## anonymous one year ago A combined circuit has two resistors in parallel (6.0 ohms and 8.0 ohms) and another in series (13.0 ohms). If the power source is 9.0 volts, what will the current be?

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1. anonymous

Ok the trick to this problem is first sketch the diagram....

2. anonymous

|dw:1440736937966:dw|

3. anonymous

Pardon the terrible drawing

4. anonymous

Now your goal is exploit the rules to your advantage to reduce it to a simple circuit

5. anonymous

To find the resistance of the parallel bit: $\frac{ 1 }{ r } = \frac{ 1 }{ r_{1} } + \frac{ 1 }{ r_{2} } = \frac{ 1 }{ 6\Omega } + \frac{ 1 }{ 9\Omega } = \frac{ 5 }{ 18\Omega } \ \ \ \ \ \ \rightarrow \ \ \ \ \ \ r=\frac{ 18 }{ 5 } \Omega$ A rule of thumb is the total resistance of a parallel set of resistors will always be less than the total resistance.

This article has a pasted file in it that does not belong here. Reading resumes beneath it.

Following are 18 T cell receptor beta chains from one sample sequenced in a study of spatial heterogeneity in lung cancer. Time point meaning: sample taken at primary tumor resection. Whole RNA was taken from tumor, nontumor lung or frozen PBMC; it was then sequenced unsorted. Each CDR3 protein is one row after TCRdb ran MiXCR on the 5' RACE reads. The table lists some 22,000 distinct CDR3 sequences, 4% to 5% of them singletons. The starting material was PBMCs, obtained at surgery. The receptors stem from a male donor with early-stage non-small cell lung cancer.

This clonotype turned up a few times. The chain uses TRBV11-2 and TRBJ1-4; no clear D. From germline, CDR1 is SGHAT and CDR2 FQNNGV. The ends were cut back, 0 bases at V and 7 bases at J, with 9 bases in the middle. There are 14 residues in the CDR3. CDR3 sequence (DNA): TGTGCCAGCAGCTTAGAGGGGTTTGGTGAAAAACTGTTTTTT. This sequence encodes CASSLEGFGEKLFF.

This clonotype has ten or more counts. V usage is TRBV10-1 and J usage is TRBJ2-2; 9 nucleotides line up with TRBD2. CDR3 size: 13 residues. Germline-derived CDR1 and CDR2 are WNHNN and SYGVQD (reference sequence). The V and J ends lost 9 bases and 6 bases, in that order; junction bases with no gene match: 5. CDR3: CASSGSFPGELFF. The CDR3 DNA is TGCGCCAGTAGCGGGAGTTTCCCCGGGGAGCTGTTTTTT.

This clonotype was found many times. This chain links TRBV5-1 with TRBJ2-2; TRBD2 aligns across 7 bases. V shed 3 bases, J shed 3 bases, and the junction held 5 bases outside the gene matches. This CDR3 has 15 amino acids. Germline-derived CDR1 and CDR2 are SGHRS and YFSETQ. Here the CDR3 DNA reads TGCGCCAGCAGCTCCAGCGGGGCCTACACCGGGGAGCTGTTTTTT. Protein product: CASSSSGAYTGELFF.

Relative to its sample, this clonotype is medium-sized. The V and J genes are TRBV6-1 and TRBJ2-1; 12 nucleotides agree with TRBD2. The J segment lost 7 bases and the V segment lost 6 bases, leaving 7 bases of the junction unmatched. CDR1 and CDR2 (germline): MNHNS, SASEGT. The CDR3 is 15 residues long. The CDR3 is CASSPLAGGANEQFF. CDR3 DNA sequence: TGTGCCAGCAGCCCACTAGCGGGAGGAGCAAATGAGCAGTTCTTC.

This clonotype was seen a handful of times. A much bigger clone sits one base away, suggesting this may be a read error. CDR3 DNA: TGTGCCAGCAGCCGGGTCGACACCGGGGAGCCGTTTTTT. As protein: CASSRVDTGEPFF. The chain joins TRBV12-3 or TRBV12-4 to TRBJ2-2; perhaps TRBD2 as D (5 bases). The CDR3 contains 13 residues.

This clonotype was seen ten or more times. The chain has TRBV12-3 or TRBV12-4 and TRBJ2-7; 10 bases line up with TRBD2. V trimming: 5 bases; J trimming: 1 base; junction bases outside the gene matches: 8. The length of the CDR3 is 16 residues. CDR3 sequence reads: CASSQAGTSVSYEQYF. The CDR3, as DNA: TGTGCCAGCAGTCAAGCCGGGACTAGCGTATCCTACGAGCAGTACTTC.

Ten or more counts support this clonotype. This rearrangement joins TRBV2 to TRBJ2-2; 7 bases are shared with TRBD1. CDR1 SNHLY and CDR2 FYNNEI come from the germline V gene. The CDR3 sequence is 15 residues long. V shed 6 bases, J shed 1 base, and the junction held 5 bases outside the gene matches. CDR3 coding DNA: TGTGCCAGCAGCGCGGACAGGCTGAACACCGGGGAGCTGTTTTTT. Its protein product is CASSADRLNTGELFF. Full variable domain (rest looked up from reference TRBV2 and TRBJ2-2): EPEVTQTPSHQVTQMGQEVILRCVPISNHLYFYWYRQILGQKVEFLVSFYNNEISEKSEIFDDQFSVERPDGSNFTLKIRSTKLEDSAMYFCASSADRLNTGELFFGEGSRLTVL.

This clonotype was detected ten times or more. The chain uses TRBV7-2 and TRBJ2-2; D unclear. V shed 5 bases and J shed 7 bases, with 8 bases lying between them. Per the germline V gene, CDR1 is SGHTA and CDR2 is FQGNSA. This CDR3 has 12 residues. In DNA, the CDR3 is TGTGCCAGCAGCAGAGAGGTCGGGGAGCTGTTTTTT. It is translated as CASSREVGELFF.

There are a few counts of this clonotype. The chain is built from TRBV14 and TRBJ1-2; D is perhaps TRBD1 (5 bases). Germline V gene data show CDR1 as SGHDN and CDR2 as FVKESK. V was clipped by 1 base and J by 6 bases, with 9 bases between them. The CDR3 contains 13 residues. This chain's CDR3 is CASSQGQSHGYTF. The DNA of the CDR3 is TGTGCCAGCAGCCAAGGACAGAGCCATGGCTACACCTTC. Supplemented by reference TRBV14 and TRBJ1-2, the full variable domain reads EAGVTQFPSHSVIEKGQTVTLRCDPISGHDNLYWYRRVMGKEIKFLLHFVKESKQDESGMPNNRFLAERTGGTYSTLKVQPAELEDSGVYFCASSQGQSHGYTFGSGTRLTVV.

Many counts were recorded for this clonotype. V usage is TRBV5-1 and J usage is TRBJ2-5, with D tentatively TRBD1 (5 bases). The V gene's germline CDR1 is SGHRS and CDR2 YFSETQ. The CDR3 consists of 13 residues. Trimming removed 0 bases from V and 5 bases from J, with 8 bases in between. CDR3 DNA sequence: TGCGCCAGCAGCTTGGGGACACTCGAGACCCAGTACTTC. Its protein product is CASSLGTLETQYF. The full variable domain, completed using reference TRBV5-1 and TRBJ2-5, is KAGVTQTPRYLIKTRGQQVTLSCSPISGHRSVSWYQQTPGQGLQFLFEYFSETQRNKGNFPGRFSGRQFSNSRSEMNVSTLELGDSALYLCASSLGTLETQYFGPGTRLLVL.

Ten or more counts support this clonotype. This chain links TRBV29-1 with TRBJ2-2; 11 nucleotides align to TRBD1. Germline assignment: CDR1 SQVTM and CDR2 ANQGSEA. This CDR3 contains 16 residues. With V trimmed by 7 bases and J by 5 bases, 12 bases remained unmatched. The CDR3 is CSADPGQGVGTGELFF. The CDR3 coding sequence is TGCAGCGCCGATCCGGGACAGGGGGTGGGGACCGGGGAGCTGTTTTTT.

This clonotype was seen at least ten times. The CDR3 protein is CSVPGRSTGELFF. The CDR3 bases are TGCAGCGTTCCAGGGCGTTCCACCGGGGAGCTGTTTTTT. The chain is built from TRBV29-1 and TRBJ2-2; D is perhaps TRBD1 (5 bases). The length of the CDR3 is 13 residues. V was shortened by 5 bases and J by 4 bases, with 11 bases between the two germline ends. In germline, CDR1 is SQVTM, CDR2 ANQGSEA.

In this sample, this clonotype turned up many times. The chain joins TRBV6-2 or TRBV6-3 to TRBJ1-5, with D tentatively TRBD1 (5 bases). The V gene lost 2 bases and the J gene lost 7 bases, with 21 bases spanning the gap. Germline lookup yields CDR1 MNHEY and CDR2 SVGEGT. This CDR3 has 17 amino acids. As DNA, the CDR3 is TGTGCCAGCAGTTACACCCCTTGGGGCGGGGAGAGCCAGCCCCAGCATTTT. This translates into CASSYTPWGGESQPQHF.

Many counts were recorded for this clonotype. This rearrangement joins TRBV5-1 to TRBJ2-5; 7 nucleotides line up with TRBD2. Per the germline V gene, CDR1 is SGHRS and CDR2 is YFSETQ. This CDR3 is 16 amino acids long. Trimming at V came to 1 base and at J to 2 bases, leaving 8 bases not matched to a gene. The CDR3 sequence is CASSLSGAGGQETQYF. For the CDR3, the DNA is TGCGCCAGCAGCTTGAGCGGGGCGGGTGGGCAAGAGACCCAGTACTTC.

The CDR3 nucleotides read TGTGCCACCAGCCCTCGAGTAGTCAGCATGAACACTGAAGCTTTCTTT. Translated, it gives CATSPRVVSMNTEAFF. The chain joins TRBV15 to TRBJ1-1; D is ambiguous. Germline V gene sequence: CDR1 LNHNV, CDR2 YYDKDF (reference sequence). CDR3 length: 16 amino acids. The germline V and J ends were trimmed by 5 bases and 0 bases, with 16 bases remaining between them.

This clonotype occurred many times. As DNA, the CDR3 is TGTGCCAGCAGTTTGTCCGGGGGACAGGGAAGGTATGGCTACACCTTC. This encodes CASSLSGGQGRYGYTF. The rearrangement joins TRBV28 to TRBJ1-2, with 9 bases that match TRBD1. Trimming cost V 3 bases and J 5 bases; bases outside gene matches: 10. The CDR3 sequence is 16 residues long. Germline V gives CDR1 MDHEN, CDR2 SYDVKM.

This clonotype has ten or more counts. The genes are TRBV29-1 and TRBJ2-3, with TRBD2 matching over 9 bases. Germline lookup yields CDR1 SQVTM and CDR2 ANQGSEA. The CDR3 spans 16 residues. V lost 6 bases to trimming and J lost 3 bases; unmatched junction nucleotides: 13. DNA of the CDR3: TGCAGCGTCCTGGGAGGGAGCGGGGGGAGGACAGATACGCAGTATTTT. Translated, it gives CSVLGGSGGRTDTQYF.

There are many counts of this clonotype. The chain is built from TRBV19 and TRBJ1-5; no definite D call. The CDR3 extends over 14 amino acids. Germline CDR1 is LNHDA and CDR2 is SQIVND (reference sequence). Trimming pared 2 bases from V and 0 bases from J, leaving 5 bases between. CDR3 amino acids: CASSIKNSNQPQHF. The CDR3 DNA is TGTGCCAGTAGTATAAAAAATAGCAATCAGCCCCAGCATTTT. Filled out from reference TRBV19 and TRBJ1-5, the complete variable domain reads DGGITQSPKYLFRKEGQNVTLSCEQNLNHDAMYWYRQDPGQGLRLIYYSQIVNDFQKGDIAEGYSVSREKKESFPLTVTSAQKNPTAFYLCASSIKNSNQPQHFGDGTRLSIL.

6. anonymous

7. anonymous

|dw:1440737490303:dw|

8. anonymous

To find the resistance of these simply add: Total Resistance is 13+18/5 = 16 and 3/5 ohms

9. anonymous

By Ohms law V=IR: $I = \frac{ V }{ R_{total} } = \frac{ 9V }{ \frac{ 83 }{ 5 } \Omega } = \frac{ 45 }{ 83 }A \approx 0.54 A$

10. anonymous

By the way, I need to clarify my rule of thumb. I stated it very sloppily and I hope you didn't get confused by it. What I meant to say is that the rule is a set of resisters in parallel will ALWAYS have total resistance < any of the individual resistors in the arrangement. This means if I have a bunch of resistors, but I need to build a circuit that has a lower total resistance than any of their individual resistances; than I arrange them in parallel. For example, this problem.... I needed a circuit with a resistance of lets say between 16 and 17 Ohms, but I only had some 13, 6, and 9 Ohm resistors. Clearly this is a situation perfectly suited to contain an arrangement of resistors in parallel.